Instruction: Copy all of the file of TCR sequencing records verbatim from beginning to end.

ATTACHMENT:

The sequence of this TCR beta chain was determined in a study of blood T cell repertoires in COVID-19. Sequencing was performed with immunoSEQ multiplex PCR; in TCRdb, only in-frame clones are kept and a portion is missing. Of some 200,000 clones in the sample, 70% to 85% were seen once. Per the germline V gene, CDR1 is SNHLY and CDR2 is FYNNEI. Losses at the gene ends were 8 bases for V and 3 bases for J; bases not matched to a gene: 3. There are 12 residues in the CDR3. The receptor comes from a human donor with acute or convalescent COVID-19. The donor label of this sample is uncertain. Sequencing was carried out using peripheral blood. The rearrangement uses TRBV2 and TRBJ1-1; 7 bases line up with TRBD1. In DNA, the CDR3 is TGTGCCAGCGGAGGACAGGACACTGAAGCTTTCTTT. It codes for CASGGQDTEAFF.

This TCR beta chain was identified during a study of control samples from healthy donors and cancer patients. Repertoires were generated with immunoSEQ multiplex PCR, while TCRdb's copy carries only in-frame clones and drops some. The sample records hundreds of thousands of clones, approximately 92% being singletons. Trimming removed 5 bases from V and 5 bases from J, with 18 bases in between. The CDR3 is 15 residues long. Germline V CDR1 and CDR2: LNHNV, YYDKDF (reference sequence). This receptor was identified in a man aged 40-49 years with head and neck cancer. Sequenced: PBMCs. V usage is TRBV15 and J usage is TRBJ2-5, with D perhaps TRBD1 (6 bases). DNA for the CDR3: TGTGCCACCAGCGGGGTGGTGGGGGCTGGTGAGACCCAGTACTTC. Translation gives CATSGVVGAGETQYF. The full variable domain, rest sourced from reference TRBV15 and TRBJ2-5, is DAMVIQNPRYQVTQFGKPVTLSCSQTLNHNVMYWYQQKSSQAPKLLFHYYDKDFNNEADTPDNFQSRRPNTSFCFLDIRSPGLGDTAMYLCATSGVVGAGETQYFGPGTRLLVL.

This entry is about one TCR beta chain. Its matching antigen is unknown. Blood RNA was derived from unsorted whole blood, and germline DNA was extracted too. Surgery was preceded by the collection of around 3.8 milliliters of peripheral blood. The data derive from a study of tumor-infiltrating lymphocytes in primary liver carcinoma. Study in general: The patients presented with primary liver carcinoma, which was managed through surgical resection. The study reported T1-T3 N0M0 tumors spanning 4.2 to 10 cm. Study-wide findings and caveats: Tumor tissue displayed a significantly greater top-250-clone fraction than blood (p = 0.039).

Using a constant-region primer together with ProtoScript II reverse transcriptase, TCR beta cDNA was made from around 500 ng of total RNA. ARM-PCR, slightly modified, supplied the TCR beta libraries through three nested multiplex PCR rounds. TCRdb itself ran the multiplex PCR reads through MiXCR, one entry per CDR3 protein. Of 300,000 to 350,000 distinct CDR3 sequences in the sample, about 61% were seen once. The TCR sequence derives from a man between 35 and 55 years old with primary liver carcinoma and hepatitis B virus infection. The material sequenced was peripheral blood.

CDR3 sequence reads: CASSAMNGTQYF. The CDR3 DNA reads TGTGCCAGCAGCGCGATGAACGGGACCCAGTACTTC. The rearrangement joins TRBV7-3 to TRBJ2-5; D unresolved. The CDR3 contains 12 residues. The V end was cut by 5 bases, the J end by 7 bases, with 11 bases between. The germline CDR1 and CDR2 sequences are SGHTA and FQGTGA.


The sequence of this TCR beta chain was determined in a study of blood T cell repertoires in COVID-19. Sequencing was performed with immunoSEQ multiplex PCR; in TCRdb, only in-frame clones are kept and a portion is missing. Of some 200,000 clones in the sample, 70% to 85% were seen once. Per the germline V gene, CDR1 is SNHLY and CDR2 is FYNNEI. Losses at the gene ends were 8 bases for V and 3 bases for J; bases not matched to a gene: 3. There are 12 residues in the CDR3. The receptor comes from a human donor with acute or convalescent COVID-19. The donor label of this sample is uncertain. Sequencing was carried out using peripheral blood. The rearrangement uses TRBV2 and TRBJ1-1; 7 bases line up with TRBD1. In DNA, the CDR3 is TGTGCCAGCGGAGGACAGGACACTGAAGCTTTCTTT. It codes for CASGGQDTEAFF.

This TCR beta chain was identified during a study of control samples from healthy donors and cancer patients. Repertoires were generated with immunoSEQ multiplex PCR, while TCRdb's copy carries only in-frame clones and drops some. The sample records hundreds of thousands of clones, approximately 92% being singletons. Trimming removed 5 bases from V and 5 bases from J, with 18 bases in between. The CDR3 is 15 residues long. Germline V CDR1 and CDR2: LNHNV, YYDKDF (reference sequence). This receptor was identified in a man aged 40-49 years with head and neck cancer. Sequenced: PBMCs. V usage is TRBV15 and J usage is TRBJ2-5, with D perhaps TRBD1 (6 bases). DNA for the CDR3: TGTGCCACCAGCGGGGTGGTGGGGGCTGGTGAGACCCAGTACTTC. Translation gives CATSGVVGAGETQYF. The full variable domain, rest sourced from reference TRBV15 and TRBJ2-5, is DAMVIQNPRYQVTQFGKPVTLSCSQTLNHNVMYWYQQKSSQAPKLLFHYYDKDFNNEADTPDNFQSRRPNTSFCFLDIRSPGLGDTAMYLCATSGVVGAGETQYFGPGTRLLVL.

This entry is about one TCR beta chain. Its matching antigen is unknown. Blood RNA was derived from unsorted whole blood, and germline DNA was extracted too. Surgery was preceded by the collection of around 3.8 milliliters of peripheral blood. The data derive from a study of tumor-infiltrating lymphocytes in primary liver carcinoma. Study in general: The patients presented with primary liver carcinoma, which was managed through surgical resection. The study reported T1-T3 N0M0 tumors spanning 4.2 to 10 cm. Study-wide findings and caveats: Tumor tissue displayed a significantly greater top-250-clone fraction than blood (p = 0.039).

Using a constant-region primer together with ProtoScript II reverse transcriptase, TCR beta cDNA was made from around 500 ng of total RNA. ARM-PCR, slightly modified, supplied the TCR beta libraries through three nested multiplex PCR rounds. TCRdb itself ran the multiplex PCR reads through MiXCR, one entry per CDR3 protein. Of 300,000 to 350,000 distinct CDR3 sequences in the sample, about 61% were seen once. The TCR sequence derives from a man between 35 and 55 years old with primary liver carcinoma and hepatitis B virus infection. The material sequenced was peripheral blood.

CDR3 sequence reads: CASSAMNGTQYF. The CDR3 DNA reads TGTGCCAGCAGCGCGATGAACGGGACCCAGTACTTC. The rearrangement joins TRBV7-3 to TRBJ2-5; D unresolved. The CDR3 contains 12 residues. The V end was cut by 5 bases, the J end by 7 bases, with 11 bases between. The germline CDR1 and CDR2 sequences are SGHTA and FQGTGA.